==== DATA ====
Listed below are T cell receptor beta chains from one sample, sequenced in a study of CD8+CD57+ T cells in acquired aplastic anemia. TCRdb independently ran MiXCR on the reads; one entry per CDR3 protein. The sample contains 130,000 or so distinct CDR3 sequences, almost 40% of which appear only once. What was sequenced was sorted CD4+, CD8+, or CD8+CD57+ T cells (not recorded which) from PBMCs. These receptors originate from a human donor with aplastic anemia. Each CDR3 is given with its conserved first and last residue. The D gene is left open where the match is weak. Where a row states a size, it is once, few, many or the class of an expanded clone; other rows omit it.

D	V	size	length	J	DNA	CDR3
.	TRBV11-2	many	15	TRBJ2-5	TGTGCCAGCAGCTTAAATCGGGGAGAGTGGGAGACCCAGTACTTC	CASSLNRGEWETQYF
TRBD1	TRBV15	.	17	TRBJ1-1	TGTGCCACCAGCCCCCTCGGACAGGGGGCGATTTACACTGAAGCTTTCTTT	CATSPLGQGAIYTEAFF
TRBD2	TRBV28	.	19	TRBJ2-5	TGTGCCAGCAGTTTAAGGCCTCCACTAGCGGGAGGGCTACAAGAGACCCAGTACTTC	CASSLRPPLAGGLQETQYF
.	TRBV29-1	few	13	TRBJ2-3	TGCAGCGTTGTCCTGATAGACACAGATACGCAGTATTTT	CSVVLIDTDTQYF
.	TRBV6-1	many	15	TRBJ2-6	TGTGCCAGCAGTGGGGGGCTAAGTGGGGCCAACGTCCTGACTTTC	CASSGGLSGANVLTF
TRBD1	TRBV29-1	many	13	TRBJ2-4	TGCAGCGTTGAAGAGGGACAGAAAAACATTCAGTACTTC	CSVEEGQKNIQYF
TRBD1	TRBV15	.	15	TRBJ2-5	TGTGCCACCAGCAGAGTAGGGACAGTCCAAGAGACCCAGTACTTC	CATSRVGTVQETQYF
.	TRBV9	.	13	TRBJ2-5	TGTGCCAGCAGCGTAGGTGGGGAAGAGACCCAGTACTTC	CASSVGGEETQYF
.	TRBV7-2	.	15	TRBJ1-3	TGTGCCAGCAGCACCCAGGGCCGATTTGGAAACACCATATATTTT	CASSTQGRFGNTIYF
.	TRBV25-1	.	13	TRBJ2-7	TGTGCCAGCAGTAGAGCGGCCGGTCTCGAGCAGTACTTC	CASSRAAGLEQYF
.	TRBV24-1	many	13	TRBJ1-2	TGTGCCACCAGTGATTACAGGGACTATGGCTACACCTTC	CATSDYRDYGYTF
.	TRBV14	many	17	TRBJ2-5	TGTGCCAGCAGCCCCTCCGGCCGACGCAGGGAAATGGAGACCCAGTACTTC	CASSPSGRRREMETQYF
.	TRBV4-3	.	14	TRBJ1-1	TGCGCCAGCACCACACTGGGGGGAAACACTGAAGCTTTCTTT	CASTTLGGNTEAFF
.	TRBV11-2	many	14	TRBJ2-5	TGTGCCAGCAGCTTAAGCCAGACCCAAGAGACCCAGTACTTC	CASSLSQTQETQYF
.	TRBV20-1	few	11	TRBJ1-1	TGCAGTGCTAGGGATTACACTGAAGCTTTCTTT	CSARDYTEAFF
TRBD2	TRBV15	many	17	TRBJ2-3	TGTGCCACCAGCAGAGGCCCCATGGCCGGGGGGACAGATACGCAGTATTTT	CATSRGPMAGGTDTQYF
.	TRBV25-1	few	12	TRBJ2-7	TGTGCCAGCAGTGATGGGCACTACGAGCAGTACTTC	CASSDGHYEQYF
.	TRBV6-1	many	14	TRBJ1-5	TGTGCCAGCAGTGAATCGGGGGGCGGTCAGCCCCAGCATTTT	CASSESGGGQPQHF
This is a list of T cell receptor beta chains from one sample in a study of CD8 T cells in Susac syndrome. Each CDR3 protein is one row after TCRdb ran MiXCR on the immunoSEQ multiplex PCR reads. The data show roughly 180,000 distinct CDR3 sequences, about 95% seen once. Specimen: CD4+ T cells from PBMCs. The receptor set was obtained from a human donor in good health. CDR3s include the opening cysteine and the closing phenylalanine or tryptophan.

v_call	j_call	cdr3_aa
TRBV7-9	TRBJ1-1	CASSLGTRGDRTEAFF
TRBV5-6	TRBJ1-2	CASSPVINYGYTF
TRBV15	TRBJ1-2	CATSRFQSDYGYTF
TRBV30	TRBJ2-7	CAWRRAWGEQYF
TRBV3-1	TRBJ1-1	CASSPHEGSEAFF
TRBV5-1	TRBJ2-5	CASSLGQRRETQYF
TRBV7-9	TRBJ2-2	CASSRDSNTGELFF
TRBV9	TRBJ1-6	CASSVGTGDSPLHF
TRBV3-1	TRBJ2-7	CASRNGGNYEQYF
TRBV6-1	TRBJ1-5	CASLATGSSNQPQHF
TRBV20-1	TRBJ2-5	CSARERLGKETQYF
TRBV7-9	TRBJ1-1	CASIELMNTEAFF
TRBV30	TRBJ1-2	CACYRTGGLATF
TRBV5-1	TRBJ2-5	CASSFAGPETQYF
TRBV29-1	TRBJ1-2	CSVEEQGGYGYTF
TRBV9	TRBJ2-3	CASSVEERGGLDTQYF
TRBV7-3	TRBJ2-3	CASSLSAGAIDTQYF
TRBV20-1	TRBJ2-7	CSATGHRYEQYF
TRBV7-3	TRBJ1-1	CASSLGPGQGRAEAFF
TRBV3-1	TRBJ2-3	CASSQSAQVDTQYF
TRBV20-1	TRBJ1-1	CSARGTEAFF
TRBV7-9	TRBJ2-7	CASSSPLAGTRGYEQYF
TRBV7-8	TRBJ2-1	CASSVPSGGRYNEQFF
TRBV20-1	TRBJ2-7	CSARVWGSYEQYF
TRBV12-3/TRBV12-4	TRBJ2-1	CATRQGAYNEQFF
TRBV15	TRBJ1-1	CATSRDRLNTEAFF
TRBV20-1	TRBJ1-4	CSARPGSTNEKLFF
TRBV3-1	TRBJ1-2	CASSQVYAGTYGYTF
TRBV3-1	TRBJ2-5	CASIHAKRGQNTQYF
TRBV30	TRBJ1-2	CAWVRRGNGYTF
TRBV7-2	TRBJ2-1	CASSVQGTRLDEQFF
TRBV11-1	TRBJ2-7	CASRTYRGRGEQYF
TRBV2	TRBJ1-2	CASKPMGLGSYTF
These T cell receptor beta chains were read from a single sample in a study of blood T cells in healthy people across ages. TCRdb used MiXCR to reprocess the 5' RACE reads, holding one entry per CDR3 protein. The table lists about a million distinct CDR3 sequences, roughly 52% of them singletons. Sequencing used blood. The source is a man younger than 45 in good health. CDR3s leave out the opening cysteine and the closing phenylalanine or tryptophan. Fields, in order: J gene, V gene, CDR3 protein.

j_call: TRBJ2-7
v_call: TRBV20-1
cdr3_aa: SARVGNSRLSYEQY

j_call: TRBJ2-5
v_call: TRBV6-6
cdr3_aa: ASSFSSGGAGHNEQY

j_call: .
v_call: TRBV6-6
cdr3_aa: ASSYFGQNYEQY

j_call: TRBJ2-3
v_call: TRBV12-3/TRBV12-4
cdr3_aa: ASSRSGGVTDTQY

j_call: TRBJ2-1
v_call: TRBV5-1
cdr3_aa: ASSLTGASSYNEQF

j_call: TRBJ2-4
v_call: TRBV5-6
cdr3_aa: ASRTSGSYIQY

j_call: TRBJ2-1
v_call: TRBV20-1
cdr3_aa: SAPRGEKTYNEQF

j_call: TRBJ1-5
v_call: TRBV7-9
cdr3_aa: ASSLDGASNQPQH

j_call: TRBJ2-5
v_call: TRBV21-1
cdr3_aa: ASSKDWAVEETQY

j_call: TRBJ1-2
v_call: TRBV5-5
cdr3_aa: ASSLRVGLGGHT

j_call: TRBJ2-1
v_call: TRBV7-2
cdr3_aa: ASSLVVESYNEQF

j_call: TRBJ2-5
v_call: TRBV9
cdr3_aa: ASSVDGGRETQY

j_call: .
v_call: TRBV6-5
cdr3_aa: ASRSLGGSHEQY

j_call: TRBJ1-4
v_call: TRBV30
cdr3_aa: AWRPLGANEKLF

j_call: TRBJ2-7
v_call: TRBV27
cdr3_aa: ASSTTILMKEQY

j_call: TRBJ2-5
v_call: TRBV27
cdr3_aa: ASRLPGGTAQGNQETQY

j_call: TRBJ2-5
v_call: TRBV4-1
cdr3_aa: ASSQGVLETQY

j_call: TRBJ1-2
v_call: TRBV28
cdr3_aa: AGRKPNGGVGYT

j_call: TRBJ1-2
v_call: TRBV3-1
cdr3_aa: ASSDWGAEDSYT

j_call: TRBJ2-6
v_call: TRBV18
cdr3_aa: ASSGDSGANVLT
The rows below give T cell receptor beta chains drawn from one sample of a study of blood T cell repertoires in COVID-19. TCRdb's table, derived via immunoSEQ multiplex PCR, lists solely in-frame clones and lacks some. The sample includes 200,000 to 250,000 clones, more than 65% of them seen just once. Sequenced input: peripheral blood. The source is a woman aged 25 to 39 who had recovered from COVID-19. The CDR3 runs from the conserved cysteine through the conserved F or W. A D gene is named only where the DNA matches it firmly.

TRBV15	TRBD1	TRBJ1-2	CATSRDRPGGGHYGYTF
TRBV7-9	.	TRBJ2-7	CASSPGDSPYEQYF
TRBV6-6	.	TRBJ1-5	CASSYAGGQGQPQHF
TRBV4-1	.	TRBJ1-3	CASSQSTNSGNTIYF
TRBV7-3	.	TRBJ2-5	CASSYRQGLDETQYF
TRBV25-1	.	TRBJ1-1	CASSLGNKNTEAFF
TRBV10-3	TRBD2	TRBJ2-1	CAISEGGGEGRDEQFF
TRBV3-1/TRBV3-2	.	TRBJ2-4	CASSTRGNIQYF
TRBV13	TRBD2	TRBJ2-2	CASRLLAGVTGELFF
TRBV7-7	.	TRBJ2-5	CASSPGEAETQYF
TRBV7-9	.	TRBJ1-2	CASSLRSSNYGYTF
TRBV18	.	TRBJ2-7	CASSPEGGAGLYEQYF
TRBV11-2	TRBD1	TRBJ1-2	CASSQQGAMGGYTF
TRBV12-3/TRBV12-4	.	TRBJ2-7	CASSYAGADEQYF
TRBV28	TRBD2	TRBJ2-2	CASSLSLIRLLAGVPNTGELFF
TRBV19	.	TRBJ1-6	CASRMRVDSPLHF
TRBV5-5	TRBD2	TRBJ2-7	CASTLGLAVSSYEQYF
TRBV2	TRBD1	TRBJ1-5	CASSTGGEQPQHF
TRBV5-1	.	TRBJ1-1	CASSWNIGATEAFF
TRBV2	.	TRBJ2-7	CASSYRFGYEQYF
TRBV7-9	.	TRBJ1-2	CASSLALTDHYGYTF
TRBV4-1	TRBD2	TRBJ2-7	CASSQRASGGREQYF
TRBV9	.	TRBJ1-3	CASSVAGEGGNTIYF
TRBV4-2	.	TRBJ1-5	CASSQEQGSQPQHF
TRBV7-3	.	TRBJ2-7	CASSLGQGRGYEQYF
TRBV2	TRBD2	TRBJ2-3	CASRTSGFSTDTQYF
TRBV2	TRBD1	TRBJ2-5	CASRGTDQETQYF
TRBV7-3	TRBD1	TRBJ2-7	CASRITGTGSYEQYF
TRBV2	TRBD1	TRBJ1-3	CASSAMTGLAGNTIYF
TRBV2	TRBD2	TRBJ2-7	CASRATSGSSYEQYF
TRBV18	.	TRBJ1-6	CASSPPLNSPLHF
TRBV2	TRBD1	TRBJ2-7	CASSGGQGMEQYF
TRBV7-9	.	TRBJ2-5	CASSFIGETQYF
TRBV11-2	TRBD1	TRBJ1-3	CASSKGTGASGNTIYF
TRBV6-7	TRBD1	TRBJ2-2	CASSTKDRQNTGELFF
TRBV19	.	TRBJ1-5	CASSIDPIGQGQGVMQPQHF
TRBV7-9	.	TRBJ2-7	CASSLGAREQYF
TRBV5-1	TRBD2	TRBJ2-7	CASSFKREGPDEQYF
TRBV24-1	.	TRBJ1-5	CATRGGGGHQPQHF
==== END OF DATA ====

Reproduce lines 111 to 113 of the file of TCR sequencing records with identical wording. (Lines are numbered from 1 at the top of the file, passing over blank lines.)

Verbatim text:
j_call: TRBJ1-2
v_call: TRBV3-1
cdr3_aa: ASSDWGAEDSYT